Course Program

Food safety: an international, comparative approach

Food is potentially a vector for biological pathogenic agents or harmful chemical contaminants. It is estimated that one in ten people around the globe are the victim of an illness directly linked to food every year. These illnesses are thought to be responsible for more than 400 000 deaths annually, a third of which are children under the age of 5.
The health (and economic) impact of food contamination varies depending on the country or region in the world and on factors such as climate, geographical location, types of crop grown and consumed, and the extent to which the economy is developed, etc. Nonetheless, the basic principles for preventing and fighting these illnesses are similar in all countries. There are three lines of defense. The first involves improving hygiene standards of raw foodstuffs at agricultural and aquacultural primary production level and reducing chemical input. Examples are the instigation of good farming practices for crops, and programmes for eliminating certain zoonoses for farmed animals. The second line of defense concerns food transformation and uses technologies which help to ensure that food does not pose a health risk, or reduce the use of additives. Pasteurisation, sterilisation, or even fermentation, are the most commonly used methods. The third involves educating those who handle and prepare food at the end of the chain: restaurant professionals and consumers preparing meals in their home. Training these individuals in hygiene can enable some major errors to be avoided.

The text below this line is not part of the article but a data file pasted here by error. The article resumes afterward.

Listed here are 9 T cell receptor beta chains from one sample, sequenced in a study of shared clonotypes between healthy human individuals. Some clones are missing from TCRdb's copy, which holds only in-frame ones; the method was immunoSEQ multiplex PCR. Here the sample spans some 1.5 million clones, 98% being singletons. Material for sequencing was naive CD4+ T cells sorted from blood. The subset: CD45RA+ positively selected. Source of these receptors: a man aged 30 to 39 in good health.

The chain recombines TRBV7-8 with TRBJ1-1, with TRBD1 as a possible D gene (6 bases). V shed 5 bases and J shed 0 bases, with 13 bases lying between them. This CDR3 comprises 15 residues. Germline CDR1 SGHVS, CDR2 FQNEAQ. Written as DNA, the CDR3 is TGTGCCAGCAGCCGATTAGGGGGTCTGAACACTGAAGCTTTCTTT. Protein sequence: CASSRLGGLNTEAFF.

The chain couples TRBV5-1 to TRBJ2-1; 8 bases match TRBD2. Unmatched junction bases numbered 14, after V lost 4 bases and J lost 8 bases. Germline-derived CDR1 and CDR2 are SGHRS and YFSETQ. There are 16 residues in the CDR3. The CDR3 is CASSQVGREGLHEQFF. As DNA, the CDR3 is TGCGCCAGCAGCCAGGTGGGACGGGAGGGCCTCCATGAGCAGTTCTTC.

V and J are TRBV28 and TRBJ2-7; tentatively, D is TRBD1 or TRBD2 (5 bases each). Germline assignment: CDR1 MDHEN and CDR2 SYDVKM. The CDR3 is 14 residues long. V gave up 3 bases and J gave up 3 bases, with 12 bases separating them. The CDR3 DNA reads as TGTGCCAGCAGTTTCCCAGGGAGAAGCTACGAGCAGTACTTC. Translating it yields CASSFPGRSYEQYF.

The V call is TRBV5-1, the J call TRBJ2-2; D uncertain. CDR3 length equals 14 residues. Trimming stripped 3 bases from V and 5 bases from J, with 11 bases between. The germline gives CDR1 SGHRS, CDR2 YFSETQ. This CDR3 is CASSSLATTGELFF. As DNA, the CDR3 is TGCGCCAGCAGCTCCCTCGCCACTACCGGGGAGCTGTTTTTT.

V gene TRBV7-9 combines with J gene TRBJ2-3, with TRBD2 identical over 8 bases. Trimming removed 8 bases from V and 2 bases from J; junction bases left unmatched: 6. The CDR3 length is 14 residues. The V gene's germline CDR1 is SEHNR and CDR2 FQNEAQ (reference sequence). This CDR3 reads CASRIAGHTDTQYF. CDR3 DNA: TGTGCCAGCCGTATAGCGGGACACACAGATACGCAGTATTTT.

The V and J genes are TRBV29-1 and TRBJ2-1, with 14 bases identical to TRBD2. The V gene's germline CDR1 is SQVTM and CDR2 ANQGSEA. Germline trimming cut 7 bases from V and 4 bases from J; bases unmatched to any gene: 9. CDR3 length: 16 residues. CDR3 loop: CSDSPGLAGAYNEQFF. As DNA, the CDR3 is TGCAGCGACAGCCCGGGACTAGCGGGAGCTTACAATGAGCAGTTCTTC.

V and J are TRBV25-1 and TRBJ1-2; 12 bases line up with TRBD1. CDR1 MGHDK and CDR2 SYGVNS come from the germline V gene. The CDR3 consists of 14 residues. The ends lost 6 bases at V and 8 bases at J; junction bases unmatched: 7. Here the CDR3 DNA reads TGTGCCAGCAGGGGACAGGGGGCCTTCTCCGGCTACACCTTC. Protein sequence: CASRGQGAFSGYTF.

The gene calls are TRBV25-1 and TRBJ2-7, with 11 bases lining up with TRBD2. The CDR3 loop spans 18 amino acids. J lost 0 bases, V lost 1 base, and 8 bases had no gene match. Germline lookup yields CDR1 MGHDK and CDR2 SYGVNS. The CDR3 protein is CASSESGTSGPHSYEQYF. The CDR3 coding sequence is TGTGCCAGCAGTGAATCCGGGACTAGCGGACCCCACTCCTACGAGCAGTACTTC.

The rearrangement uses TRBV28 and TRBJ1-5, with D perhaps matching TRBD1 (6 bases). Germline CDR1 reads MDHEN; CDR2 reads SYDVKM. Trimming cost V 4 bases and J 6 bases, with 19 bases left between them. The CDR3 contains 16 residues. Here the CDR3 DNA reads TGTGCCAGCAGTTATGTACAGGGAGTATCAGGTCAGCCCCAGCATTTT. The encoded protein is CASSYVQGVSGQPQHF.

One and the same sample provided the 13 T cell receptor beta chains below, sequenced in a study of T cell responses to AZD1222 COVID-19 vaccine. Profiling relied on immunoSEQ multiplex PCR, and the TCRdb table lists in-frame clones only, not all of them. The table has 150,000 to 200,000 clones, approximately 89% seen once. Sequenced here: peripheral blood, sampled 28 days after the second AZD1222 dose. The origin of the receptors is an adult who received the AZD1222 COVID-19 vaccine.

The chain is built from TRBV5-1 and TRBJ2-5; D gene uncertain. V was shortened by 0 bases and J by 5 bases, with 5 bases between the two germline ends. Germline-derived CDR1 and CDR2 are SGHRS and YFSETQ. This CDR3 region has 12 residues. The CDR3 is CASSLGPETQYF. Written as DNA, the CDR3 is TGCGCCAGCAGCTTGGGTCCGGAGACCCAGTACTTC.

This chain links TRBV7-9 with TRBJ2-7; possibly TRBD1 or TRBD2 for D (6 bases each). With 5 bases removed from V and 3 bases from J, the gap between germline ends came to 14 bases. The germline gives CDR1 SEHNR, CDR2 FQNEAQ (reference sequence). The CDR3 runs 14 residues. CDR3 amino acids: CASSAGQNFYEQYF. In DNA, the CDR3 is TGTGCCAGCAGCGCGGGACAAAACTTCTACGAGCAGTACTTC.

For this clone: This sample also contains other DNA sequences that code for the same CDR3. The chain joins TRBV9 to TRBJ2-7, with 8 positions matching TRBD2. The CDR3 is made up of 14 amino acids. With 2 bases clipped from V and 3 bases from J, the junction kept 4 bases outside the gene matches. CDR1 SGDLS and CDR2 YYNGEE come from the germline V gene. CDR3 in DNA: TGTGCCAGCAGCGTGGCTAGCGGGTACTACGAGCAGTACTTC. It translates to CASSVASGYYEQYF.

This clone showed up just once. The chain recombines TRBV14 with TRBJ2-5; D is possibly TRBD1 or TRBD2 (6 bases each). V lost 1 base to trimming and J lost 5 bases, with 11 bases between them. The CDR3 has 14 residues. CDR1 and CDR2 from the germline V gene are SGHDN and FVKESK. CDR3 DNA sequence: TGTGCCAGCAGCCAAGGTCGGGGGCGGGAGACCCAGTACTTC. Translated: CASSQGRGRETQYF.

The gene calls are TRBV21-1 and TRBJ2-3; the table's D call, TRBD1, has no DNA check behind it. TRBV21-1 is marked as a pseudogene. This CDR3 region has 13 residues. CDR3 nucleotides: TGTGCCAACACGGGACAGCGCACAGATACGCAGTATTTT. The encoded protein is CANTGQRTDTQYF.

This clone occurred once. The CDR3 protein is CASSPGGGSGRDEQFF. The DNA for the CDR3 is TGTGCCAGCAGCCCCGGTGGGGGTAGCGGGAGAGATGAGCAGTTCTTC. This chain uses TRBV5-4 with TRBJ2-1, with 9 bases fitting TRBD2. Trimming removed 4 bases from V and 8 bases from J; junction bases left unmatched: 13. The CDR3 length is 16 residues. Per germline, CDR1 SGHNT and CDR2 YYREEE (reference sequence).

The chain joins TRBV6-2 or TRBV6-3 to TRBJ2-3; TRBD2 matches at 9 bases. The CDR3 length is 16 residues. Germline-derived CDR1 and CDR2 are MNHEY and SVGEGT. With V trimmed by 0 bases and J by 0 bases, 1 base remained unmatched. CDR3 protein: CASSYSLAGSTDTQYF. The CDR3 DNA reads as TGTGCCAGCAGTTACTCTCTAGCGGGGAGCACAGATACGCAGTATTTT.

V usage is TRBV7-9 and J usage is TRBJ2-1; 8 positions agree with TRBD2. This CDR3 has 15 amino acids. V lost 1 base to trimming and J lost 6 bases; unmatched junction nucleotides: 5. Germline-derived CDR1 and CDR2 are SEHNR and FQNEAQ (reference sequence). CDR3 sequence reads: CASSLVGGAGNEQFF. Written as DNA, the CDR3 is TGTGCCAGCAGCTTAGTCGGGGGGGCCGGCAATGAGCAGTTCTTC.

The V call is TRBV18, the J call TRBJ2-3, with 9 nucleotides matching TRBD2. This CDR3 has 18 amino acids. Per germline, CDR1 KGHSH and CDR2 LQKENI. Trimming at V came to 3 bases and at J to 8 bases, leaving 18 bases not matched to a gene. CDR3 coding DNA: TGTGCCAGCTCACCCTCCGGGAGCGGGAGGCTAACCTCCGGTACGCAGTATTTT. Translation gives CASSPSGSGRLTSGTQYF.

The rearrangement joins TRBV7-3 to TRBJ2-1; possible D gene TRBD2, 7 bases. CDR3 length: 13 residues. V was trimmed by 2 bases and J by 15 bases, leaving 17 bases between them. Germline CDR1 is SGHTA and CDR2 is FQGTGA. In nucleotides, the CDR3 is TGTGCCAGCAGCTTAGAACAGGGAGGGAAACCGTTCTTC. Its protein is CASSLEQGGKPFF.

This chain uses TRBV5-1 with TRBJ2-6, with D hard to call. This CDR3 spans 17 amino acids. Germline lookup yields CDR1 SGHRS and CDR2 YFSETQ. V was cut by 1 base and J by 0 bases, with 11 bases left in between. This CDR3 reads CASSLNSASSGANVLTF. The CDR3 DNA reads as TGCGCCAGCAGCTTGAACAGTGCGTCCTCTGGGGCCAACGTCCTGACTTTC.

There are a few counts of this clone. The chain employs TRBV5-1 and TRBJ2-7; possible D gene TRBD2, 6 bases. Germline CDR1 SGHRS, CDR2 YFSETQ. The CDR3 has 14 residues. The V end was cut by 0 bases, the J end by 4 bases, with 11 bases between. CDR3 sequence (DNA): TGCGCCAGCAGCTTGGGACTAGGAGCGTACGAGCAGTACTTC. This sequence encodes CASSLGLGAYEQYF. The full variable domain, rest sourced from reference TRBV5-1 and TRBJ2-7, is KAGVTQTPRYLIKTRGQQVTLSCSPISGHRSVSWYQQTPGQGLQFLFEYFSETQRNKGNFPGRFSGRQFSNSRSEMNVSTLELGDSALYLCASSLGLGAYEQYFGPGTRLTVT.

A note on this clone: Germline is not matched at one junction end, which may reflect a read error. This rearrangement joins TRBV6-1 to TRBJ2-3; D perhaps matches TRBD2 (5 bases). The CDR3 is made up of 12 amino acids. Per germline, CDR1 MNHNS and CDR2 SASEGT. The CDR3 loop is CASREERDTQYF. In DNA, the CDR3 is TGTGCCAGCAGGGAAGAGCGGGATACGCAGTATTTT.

Such measures are the responsibility of those in power who put regulations in place, ensure that the food chain is properly monitored, inform and train both those operating in the field and consumers. Key players in the agrifood sector also have a clear role to play and must put a number of measures in place to be fully in control of biological and chemical contaminants throughout the entire food chain. Finally, consumers are also involved as those at the end of the food chain but also as citizens who promote healthy eating.

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Institut des Hautes Etudes du Goût, de la Gastronomie et des des Arts de la Table

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